Resources help young people examine harmful digital marketing

The Alannah & Madeline Foundation has partnered with VicHealth and expert advisors to create engaging new online educational resources for high school students through its innovative eSmart Media Literacy Lab.

These learning modules focus on effective strategies for managing exposure to harmful digital marketing practices. This concerns advertising that promotes alcohol, unhealthy foods, sugary drinks and gambling.

Companies are constantly using new approaches to digital marketing, which can make it very difficult for young people to know when something is really disguised advertising.

New media literacy resources empower high school students to take a critical and conscious look at harmful digital marketing that aims to normalize harmful products and incentivize them into potentially harmful consumption.

Foundation CEO Sarah Davies AM said students will learn about sponsorship as a digital marketing tool and understand how companies use association and identity to encourage consumption of their product.

“The marketing of harmful products is pervasive in Australian society, with children and young people being exposed to a wide range of pervasive and often covert online marketing practices,” Ms Davies said.

“This secret marketing is also seen as a child rights issue. Our partner, UNICEF, for example, advocates for governments to adopt a child rights-based approach to digital marketing to ensure that the best interests of the child are always the primary consideration.

“Through three new VicHealth modules in the eSmart Media Literacy Lab, they will also understand the risks involved when our children are repeatedly exposed to harmful products,” Ms Davies said.

Launched in 2020, the eSmart Media Literacy Lab is a one-of-a-kind resource for students aged 12-16 that equips them with the critical thinking skills they need to navigate media and online environments effectively.

Schools across Australia are encouraged to sign up, with funding in Victoria ensuring all schools have free access for 12 months.

VicHealth modules focus on general media literacy and health promotion, with personalized learning content and questions specific to each harmful industry – alcohol, unhealthy foods and gambling. These will provide engaging new learning content taught in a ‘story world’ narrative environment, with fictional and real-life examples.

They include content on the marketing of harmful products, children’s rights and data privacy, age verification, exposure and consumption information, and types and techniques of digital marketing.

VicHealth’s Head of Business Determinants of Health, Emma Saleeba, agreed that children should be able to participate in the digital world without being exposed to harmful marketing products.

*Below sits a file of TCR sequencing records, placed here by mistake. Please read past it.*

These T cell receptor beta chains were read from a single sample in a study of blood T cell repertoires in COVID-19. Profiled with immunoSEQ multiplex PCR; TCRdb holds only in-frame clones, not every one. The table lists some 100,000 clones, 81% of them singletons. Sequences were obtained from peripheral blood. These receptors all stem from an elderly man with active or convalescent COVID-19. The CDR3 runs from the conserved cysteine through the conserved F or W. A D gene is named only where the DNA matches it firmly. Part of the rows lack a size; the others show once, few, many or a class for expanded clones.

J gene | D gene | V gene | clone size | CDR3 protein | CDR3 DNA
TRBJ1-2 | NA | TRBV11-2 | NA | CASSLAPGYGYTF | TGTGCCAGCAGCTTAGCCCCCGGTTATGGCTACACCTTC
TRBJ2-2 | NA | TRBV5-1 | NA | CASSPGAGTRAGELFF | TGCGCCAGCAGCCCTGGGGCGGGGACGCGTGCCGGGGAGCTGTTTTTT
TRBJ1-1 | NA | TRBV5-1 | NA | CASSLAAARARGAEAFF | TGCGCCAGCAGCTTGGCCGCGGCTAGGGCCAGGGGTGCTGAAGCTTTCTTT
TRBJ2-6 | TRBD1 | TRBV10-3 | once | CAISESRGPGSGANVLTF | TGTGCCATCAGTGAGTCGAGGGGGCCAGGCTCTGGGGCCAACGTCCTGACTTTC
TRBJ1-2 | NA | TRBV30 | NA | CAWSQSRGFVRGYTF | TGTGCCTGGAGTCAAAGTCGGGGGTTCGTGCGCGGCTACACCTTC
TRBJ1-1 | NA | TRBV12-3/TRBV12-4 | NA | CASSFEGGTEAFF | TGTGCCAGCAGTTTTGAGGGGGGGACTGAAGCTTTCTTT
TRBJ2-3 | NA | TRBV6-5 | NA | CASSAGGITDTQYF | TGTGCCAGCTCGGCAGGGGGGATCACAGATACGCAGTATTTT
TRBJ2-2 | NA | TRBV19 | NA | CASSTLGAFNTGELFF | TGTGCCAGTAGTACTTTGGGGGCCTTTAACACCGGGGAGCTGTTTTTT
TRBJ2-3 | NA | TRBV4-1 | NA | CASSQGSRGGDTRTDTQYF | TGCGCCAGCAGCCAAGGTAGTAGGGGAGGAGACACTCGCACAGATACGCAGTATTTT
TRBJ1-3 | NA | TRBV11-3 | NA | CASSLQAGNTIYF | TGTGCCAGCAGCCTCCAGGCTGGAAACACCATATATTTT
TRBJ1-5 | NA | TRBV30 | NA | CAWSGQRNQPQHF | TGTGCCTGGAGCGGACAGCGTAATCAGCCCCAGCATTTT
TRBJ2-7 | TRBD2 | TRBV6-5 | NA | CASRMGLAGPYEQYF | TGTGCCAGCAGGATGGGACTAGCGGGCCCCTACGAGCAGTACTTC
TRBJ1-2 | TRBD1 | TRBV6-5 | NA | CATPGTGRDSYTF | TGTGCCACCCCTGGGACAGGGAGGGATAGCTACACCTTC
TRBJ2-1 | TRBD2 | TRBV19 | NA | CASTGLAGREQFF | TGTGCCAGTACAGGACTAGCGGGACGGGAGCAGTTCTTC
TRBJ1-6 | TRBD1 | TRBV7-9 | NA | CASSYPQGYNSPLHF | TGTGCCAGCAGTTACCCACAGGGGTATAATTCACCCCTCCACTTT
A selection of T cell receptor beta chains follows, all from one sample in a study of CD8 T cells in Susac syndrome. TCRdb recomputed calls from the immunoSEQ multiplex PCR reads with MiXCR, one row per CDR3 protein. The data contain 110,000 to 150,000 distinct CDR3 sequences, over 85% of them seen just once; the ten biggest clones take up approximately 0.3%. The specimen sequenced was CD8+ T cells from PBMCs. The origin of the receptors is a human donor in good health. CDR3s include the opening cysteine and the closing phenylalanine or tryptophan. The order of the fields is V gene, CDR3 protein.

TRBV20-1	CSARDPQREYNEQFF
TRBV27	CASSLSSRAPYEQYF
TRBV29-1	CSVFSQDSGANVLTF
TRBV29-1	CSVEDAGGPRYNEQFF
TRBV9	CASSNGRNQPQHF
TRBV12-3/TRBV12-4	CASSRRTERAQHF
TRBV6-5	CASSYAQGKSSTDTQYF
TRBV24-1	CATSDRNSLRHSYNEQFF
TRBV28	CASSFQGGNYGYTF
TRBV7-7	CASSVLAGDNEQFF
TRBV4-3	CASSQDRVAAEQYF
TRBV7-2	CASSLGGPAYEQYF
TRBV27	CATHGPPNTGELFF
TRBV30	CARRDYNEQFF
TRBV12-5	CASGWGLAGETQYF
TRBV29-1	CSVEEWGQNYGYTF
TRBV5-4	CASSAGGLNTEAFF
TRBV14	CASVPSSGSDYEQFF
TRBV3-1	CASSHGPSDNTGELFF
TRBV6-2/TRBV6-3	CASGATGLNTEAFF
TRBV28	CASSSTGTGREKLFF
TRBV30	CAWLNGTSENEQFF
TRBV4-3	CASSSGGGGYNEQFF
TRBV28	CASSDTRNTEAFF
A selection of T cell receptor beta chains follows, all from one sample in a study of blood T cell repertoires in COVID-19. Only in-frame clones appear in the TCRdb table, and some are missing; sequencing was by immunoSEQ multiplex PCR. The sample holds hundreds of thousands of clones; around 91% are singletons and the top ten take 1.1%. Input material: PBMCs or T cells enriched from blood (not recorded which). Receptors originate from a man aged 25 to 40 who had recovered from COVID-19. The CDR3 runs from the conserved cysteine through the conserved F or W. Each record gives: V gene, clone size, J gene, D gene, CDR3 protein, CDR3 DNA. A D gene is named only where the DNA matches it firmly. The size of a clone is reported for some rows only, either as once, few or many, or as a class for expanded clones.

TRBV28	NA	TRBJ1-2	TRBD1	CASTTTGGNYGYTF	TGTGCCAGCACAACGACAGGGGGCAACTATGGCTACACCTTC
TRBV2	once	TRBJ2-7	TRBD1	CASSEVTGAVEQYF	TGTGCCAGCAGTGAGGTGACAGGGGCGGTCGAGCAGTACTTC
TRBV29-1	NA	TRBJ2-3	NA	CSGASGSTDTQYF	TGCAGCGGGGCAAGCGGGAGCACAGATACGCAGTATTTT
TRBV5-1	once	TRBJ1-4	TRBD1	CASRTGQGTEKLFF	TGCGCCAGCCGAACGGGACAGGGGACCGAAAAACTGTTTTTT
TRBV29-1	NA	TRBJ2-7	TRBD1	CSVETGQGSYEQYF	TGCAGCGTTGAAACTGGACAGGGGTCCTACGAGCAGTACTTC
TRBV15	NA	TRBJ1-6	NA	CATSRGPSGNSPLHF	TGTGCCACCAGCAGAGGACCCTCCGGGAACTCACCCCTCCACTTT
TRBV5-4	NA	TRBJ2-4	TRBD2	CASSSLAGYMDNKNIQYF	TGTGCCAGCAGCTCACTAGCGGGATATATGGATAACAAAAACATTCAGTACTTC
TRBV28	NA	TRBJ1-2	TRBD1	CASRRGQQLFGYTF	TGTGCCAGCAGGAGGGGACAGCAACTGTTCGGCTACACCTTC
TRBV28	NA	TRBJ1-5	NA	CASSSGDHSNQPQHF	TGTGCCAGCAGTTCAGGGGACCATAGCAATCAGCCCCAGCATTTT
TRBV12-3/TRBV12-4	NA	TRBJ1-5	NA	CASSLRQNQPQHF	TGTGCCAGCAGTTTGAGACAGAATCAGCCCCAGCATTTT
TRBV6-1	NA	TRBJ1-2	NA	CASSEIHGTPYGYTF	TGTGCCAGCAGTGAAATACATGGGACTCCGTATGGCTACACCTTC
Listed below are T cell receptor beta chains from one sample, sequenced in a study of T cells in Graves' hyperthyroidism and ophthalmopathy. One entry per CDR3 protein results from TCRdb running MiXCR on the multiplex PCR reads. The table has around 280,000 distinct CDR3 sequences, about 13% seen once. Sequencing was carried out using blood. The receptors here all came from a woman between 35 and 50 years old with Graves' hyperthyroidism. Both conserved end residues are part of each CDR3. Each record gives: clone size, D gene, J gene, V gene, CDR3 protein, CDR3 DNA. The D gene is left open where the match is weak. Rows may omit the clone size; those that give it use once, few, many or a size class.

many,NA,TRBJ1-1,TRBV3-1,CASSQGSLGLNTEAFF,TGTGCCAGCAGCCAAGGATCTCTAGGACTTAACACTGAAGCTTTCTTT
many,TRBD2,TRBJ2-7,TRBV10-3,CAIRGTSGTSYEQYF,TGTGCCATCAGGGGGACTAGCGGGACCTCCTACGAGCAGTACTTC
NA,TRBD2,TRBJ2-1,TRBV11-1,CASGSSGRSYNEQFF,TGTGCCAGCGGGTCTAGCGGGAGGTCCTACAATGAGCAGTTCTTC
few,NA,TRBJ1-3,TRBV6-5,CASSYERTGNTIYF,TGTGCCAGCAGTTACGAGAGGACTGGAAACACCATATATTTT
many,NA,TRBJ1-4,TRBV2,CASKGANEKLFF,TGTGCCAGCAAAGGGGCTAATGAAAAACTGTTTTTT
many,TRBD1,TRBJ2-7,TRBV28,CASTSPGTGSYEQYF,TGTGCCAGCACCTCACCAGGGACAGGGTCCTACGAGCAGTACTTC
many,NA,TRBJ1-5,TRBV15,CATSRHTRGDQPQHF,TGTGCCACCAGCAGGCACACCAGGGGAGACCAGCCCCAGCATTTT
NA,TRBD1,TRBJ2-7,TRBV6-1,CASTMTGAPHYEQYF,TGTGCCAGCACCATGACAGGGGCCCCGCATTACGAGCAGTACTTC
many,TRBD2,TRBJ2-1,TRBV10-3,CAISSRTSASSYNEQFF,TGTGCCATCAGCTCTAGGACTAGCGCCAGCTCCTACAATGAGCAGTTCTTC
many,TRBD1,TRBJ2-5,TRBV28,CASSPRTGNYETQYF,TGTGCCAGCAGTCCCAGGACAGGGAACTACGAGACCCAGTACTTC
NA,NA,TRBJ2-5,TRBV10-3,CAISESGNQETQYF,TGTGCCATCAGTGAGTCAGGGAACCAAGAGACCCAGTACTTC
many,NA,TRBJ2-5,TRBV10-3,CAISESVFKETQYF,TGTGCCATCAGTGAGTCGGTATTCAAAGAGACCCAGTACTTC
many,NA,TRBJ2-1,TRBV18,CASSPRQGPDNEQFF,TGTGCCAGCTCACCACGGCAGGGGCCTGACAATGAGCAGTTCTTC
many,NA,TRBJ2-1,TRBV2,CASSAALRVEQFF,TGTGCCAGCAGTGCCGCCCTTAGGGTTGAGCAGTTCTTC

“As young people explore, learn and connect online, harmful industries are there with them. Market their products whenever and wherever they want,” Saleeba said.

“Alcohol, junk food and gambling companies are constantly using innovative digital marketing approaches, which can make it difficult for children and adults to tell when something is disguised advertising.

“We can empower our children to identify and understand these harmful tactics, but it cannot happen alone. Government policy must lead the way in ensuring that the digital environment protects children.

Recent research has shed light on the persistent problems presented by harmful digital marketing practices.

A 2021 study from the University of Wollongong found that teenagers are bombarded with junk food marketing on social media.

For one week, the children were exposed to an average of 168 online food and drink promotions, the researchers found. Young Australians aged 10-16 who watch food-branded video content on YouTube and see food brands advertised online have been shown to have significantly higher consumption of unhealthy foods and beverages.

Ms Davies said that from an early age, children see the marketing of harmful products in digital spaces, both in obvious and subtle ways.

“The consequences of digital marketing on alcohol, unhealthy food and gambling could be lifelong and impact the health and well-being of children for years to come.”

Background information:

* The Alannah & Madeline Foundation has worked for over 10 years to develop essential digital skills for children and young people in schools nationwide. We do this by helping children and young people reduce their risk of exposure to harm online and empowering them to navigate the digital world safely and successfully.

Its eSmart programs are aligned with the national curriculum and empower students, teachers and parents to create safe and supportive school communities where all students have the freedom to thrive. *

VicHealth’s Citizen Science Report sheds light on young people who feel bombarded by the marketing of harmful products on social media.

/Public release. This material from the original organization/authors may be ad hoc in nature, edited for clarity, style and length. The views and opinions expressed are those of the author or authors. See in full here.

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